Top 10 ‘Turn Offs’

23 February 2017 | Clinic Owners and Practice Managers | 3 minutes read

Top 10 ‘Turn Offs’

 

What Your Practice Says About You  to GPs

After our candidates have interviewed at a practice, they often give us feedback with factors that may make or break their decision to work at a clinic. Below are the top ten “turn offs” we have heard from doctors after their practice visit or a phone interview:

  1. Lack of team spirit 

    Increasingly, GPs are interested in working in clinics where there is a strong clinical team. UK GPs for example, are used to being able to consult with colleagues, have clinical meetings and work collaboratively with other GPs and clinical staff. Australian graduates are also keen to be part of a supportive environment.

  2. No personalised advertising

    For doctors trying to build a patient base, this is essential. GPs like to know that the practice is proactively promoting their doctors and aiding to have their presence known. A simple, yet effective example of this is a mention on the clinic’s website to let their patient base know that a new doctor has joined the team, and could include the doctor’s past experience and/or special interests.

  3. Poor website presence 

    Ensure you have an online presence and that patients are able to find you online.
    GP Clinics with no website

  4. High proportion of non VR GPs 

    A key point of difference for Alecto Australia is that we only work with the best doctors and that means we only consider candidates with Vocational Registration. While our GPs are often happy to assist non VR staff with training needs, they look for GP teams with like-minded doctors who have completed their GP training. It allows them to work effectively as a team.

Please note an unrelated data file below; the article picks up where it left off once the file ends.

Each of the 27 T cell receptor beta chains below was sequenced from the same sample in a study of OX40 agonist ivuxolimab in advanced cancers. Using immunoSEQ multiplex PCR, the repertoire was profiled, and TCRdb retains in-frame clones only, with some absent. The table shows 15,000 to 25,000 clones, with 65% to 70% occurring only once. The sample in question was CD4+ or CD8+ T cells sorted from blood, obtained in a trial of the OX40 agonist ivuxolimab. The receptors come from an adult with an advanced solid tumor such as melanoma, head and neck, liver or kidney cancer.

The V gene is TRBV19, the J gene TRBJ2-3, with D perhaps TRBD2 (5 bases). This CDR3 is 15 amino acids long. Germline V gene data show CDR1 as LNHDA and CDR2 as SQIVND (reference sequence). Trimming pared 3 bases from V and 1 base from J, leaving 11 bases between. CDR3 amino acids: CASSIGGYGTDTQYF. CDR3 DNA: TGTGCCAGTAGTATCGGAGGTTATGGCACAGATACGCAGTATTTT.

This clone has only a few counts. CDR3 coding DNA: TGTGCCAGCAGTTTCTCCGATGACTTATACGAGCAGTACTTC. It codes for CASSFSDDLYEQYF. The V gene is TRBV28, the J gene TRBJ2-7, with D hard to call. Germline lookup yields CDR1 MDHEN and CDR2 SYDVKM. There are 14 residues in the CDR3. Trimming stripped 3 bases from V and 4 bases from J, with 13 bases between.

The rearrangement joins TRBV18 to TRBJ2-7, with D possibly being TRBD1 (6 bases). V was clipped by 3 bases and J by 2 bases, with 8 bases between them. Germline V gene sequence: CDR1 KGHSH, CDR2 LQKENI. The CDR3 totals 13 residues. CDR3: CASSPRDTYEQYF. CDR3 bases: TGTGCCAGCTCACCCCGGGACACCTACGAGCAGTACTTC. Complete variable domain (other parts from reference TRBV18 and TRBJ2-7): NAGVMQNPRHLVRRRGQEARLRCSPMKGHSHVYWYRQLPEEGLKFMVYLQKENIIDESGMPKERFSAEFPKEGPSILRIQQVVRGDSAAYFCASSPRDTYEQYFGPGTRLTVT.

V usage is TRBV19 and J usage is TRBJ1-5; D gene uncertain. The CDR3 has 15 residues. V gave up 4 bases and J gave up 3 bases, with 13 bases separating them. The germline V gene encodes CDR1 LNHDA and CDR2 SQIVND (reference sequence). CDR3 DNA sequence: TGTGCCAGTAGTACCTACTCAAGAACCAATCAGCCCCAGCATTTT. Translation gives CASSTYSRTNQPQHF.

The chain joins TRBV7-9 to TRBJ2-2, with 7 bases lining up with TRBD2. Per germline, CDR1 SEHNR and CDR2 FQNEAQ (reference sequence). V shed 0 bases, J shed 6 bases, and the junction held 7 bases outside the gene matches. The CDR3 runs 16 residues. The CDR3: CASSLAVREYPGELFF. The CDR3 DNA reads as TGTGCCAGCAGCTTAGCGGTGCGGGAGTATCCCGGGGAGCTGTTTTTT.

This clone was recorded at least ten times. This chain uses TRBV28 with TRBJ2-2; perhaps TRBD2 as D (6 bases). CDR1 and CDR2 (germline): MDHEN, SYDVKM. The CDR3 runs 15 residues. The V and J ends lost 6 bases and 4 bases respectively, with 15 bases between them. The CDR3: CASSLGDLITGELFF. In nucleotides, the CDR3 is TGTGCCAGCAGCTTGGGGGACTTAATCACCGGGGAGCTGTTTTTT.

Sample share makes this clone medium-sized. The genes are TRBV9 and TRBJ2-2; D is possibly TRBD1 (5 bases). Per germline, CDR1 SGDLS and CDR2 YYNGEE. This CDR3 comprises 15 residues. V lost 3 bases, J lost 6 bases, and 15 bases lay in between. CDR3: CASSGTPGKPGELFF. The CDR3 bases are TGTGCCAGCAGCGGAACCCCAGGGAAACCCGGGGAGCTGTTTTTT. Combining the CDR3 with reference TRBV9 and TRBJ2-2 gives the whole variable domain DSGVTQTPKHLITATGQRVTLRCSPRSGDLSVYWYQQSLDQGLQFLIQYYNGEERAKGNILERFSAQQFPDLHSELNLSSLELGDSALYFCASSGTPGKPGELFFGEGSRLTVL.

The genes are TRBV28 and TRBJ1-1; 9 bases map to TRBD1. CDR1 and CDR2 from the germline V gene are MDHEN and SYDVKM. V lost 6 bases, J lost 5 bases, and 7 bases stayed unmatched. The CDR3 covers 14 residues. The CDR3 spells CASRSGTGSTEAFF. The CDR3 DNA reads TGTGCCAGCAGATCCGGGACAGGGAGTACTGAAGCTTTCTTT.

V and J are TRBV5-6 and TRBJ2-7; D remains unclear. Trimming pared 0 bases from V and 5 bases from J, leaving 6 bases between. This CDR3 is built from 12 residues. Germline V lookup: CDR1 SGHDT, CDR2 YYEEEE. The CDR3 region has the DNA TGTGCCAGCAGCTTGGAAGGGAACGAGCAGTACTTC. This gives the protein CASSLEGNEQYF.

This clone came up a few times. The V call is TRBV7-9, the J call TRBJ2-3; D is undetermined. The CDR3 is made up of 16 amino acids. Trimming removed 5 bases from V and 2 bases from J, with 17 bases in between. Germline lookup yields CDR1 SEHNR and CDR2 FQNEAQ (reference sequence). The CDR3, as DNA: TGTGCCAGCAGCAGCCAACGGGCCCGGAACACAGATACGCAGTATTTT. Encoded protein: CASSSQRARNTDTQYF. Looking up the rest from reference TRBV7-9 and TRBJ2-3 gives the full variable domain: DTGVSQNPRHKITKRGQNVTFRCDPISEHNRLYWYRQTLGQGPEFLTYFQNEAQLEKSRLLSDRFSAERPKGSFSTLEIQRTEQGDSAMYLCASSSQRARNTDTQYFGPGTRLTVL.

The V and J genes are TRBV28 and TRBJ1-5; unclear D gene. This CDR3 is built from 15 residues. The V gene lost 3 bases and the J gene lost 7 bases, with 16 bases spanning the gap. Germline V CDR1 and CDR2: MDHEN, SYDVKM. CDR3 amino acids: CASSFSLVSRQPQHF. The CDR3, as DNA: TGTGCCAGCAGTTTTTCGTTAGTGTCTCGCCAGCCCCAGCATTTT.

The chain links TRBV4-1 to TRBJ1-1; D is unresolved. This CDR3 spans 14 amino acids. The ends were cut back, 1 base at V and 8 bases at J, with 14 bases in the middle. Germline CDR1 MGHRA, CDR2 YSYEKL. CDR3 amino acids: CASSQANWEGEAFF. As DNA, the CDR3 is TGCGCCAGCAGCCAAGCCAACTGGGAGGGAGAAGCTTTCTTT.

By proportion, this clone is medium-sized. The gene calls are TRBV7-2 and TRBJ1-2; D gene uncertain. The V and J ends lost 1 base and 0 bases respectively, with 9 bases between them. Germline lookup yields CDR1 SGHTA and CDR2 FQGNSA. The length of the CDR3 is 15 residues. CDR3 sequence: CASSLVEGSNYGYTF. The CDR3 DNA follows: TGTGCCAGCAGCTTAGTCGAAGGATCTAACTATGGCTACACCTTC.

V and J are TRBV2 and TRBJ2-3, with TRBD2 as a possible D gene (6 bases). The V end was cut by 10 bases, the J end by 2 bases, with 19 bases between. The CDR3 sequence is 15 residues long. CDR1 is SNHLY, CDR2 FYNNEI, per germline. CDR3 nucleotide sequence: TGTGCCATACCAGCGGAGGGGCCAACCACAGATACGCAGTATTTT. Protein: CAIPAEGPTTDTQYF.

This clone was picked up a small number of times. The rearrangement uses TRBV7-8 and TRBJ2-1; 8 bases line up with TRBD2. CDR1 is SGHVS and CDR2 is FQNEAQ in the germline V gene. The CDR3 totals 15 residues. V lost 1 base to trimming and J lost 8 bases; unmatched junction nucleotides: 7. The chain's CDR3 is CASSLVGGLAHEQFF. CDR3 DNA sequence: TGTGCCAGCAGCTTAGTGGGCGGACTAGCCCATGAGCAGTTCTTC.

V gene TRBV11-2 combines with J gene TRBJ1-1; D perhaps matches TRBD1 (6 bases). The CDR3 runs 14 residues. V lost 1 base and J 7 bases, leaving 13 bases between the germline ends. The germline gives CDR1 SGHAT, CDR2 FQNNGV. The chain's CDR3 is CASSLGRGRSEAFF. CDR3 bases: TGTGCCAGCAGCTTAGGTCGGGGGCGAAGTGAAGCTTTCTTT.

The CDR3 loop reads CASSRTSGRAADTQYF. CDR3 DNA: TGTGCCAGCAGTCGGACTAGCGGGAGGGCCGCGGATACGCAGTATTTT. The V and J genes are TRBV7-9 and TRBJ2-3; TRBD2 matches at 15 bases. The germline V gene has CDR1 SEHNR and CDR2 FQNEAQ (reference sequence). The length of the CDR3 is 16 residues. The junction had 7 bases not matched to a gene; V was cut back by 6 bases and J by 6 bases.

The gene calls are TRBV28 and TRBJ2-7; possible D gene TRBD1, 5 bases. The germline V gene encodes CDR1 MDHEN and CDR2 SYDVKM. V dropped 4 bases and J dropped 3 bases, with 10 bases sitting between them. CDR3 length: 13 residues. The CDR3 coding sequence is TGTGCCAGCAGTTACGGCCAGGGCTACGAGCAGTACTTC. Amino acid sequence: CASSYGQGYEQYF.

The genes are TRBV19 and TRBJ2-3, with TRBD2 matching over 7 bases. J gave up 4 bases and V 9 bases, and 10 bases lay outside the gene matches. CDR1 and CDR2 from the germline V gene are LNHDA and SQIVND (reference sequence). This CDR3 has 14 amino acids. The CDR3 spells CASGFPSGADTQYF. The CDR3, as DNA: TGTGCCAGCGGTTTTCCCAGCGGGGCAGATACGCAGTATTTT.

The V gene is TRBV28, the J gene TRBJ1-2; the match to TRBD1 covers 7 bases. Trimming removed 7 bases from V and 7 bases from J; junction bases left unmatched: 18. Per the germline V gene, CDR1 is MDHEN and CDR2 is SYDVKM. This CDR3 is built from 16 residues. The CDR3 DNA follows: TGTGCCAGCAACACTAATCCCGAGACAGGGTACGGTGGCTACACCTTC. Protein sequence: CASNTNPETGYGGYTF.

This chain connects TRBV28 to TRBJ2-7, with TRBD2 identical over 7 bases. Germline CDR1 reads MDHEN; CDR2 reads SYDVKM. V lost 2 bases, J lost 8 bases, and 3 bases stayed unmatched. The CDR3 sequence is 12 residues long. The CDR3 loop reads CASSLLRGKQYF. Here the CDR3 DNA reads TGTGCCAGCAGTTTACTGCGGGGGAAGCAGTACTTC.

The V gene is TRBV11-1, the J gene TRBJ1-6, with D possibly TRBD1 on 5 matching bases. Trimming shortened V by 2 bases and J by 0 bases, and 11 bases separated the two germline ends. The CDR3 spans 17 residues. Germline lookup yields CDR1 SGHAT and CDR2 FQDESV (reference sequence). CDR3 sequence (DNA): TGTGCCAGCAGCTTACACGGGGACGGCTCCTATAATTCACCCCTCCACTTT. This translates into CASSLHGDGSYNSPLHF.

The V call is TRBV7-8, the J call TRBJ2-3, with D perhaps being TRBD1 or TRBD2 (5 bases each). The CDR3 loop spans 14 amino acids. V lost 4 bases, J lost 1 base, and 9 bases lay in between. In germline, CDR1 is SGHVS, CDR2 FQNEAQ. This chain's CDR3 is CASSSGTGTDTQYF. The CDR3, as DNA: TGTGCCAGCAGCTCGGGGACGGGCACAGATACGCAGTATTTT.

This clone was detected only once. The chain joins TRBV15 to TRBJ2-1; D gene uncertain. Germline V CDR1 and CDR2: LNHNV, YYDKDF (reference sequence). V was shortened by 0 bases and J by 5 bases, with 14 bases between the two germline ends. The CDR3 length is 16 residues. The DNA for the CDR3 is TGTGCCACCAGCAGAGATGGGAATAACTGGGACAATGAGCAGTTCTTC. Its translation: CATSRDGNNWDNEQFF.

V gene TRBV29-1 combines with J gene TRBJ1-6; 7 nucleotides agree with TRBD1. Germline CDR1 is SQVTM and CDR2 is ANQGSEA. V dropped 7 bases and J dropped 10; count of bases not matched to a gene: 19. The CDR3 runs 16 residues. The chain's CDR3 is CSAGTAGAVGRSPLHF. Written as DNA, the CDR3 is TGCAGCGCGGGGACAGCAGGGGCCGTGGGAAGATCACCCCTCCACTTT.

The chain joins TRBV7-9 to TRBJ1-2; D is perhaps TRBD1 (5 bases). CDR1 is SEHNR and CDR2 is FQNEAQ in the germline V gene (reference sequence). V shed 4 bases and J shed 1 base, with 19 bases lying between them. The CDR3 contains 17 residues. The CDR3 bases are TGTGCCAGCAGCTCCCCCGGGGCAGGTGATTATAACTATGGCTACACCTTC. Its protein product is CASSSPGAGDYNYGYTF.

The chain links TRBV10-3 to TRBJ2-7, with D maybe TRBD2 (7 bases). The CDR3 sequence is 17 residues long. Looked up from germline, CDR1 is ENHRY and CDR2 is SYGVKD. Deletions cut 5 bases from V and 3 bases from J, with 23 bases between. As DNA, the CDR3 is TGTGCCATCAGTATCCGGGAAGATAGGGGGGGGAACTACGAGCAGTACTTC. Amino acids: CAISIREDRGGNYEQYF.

5. Limited nursing support

    Having registered nurses on site help doctors to feel supported. A lot of doctors we match with practices mention that a job offer is more attractive, especially in smaller clinics.

  6. Uncomfortable consulting rooms

    Reasons that could contribute to GP discomfort:

    1. Company policy banning the personalisation of the space
    2. Having to share consulting rooms with another GP
    3. Excessive furniture
  7. Lack of formal interview style 

    Without a formal interview process in place, GPs may be confused about the recruitment process. We recently had a GP who visited a practice and was bombarded with questions about when she could start and which room she would like to use before she had a conversation about the job. Make sure that the person who meets with a doctor is familiar with recruitment processes.

  8. Lack of good treatment rooms 

    GPs, particularly in bulk billing practices, like to know that if they specialise in a specific area or want to supplement their income with minor ops, cosmetic work etc, have a designated area to perform these procedures.

  9. Rejection from GP colleagues –  GPs often complain that they visited a practice but didn’t get to meet any other GPs. 

    If they are, that GP is too rushed to speak or has little interest in a new GP commencing at the clinic. Doctors are often nervous that they will be seen to be taking away patients from others, so they like to feel welcome.

  10. Reception staff 

    Your reception staff are the first point of contact for visitors entering your practice and an important contact point for GPs. They are keen to know that receptionists will follow up on the GP’s personal preferences and manage patients effectively.

 

 

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